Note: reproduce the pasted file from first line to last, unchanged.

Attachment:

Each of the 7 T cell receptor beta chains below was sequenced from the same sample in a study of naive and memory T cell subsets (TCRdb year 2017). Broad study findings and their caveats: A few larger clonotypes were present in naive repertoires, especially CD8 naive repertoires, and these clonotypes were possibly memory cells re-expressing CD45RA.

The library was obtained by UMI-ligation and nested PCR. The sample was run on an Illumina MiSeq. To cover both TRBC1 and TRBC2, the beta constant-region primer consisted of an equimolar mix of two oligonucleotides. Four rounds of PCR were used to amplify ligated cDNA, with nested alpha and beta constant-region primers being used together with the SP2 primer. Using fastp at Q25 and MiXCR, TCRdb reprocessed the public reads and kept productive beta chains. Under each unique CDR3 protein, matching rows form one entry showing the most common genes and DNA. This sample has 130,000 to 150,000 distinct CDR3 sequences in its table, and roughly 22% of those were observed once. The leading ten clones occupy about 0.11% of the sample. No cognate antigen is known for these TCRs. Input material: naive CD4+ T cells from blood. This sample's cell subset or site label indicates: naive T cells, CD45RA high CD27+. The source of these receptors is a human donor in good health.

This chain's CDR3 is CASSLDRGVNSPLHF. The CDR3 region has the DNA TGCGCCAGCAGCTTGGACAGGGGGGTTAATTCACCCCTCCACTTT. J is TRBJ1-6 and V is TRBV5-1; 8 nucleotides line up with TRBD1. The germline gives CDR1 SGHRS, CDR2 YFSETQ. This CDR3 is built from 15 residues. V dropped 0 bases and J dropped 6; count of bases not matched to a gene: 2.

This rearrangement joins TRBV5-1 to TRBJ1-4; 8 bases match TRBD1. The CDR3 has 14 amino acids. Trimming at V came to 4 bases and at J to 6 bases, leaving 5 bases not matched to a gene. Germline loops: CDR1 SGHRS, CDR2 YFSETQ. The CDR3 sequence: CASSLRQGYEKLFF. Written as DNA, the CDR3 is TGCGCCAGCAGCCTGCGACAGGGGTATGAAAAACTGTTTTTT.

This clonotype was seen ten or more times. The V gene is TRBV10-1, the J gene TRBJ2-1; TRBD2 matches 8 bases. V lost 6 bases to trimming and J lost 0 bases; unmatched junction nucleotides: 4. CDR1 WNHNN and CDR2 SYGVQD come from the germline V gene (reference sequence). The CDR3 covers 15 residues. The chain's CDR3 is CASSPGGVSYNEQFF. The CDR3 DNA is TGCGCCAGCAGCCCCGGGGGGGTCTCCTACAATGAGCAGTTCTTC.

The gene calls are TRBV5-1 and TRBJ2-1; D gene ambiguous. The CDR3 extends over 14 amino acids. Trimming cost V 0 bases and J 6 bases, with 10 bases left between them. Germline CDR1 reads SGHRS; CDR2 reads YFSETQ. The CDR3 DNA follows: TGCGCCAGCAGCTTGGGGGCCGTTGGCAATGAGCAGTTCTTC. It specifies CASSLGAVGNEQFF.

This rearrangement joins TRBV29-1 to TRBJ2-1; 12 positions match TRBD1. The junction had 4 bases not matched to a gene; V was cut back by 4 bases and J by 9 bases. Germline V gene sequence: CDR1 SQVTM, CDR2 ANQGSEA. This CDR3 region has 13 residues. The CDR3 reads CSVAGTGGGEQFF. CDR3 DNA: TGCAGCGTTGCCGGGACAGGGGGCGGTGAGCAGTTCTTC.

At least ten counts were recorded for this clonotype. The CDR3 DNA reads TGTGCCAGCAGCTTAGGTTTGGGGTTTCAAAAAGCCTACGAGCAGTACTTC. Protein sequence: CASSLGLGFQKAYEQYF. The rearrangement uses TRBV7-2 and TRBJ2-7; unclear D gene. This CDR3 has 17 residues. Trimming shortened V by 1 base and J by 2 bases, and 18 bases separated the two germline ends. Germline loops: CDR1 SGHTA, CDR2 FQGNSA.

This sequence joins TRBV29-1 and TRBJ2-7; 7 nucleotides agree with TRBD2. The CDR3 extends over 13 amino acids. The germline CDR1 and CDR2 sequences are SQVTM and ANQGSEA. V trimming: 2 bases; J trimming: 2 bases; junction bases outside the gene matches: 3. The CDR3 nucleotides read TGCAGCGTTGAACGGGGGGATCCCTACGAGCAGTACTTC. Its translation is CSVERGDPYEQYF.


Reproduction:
Each of the 7 T cell receptor beta chains below was sequenced from the same sample in a study of naive and memory T cell subsets (TCRdb year 2017). Broad study findings and their caveats: A few larger clonotypes were present in naive repertoires, especially CD8 naive repertoires, and these clonotypes were possibly memory cells re-expressing CD45RA.

The library was obtained by UMI-ligation and nested PCR. The sample was run on an Illumina MiSeq. To cover both TRBC1 and TRBC2, the beta constant-region primer consisted of an equimolar mix of two oligonucleotides. Four rounds of PCR were used to amplify ligated cDNA, with nested alpha and beta constant-region primers being used together with the SP2 primer. Using fastp at Q25 and MiXCR, TCRdb reprocessed the public reads and kept productive beta chains. Under each unique CDR3 protein, matching rows form one entry showing the most common genes and DNA. This sample has 130,000 to 150,000 distinct CDR3 sequences in its table, and roughly 22% of those were observed once. The leading ten clones occupy about 0.11% of the sample. No cognate antigen is known for these TCRs. Input material: naive CD4+ T cells from blood. This sample's cell subset or site label indicates: naive T cells, CD45RA high CD27+. The source of these receptors is a human donor in good health.

This chain's CDR3 is CASSLDRGVNSPLHF. The CDR3 region has the DNA TGCGCCAGCAGCTTGGACAGGGGGGTTAATTCACCCCTCCACTTT. J is TRBJ1-6 and V is TRBV5-1; 8 nucleotides line up with TRBD1. The germline gives CDR1 SGHRS, CDR2 YFSETQ. This CDR3 is built from 15 residues. V dropped 0 bases and J dropped 6; count of bases not matched to a gene: 2.

This rearrangement joins TRBV5-1 to TRBJ1-4; 8 bases match TRBD1. The CDR3 has 14 amino acids. Trimming at V came to 4 bases and at J to 6 bases, leaving 5 bases not matched to a gene. Germline loops: CDR1 SGHRS, CDR2 YFSETQ. The CDR3 sequence: CASSLRQGYEKLFF. Written as DNA, the CDR3 is TGCGCCAGCAGCCTGCGACAGGGGTATGAAAAACTGTTTTTT.

This clonotype was seen ten or more times. The V gene is TRBV10-1, the J gene TRBJ2-1; TRBD2 matches 8 bases. V lost 6 bases to trimming and J lost 0 bases; unmatched junction nucleotides: 4. CDR1 WNHNN and CDR2 SYGVQD come from the germline V gene (reference sequence). The CDR3 covers 15 residues. The chain's CDR3 is CASSPGGVSYNEQFF. The CDR3 DNA is TGCGCCAGCAGCCCCGGGGGGGTCTCCTACAATGAGCAGTTCTTC.

The gene calls are TRBV5-1 and TRBJ2-1; D gene ambiguous. The CDR3 extends over 14 amino acids. Trimming cost V 0 bases and J 6 bases, with 10 bases left between them. Germline CDR1 reads SGHRS; CDR2 reads YFSETQ. The CDR3 DNA follows: TGCGCCAGCAGCTTGGGGGCCGTTGGCAATGAGCAGTTCTTC. It specifies CASSLGAVGNEQFF.

This rearrangement joins TRBV29-1 to TRBJ2-1; 12 positions match TRBD1. The junction had 4 bases not matched to a gene; V was cut back by 4 bases and J by 9 bases. Germline V gene sequence: CDR1 SQVTM, CDR2 ANQGSEA. This CDR3 region has 13 residues. The CDR3 reads CSVAGTGGGEQFF. CDR3 DNA: TGCAGCGTTGCCGGGACAGGGGGCGGTGAGCAGTTCTTC.

At least ten counts were recorded for this clonotype. The CDR3 DNA reads TGTGCCAGCAGCTTAGGTTTGGGGTTTCAAAAAGCCTACGAGCAGTACTTC. Protein sequence: CASSLGLGFQKAYEQYF. The rearrangement uses TRBV7-2 and TRBJ2-7; unclear D gene. This CDR3 has 17 residues. Trimming shortened V by 1 base and J by 2 bases, and 18 bases separated the two germline ends. Germline loops: CDR1 SGHTA, CDR2 FQGNSA.

This sequence joins TRBV29-1 and TRBJ2-7; 7 nucleotides agree with TRBD2. The CDR3 extends over 13 amino acids. The germline CDR1 and CDR2 sequences are SQVTM and ANQGSEA. V trimming: 2 bases; J trimming: 2 bases; junction bases outside the gene matches: 3. The CDR3 nucleotides read TGCAGCGTTGAACGGGGGGATCCCTACGAGCAGTACTTC. Its translation is CSVERGDPYEQYF.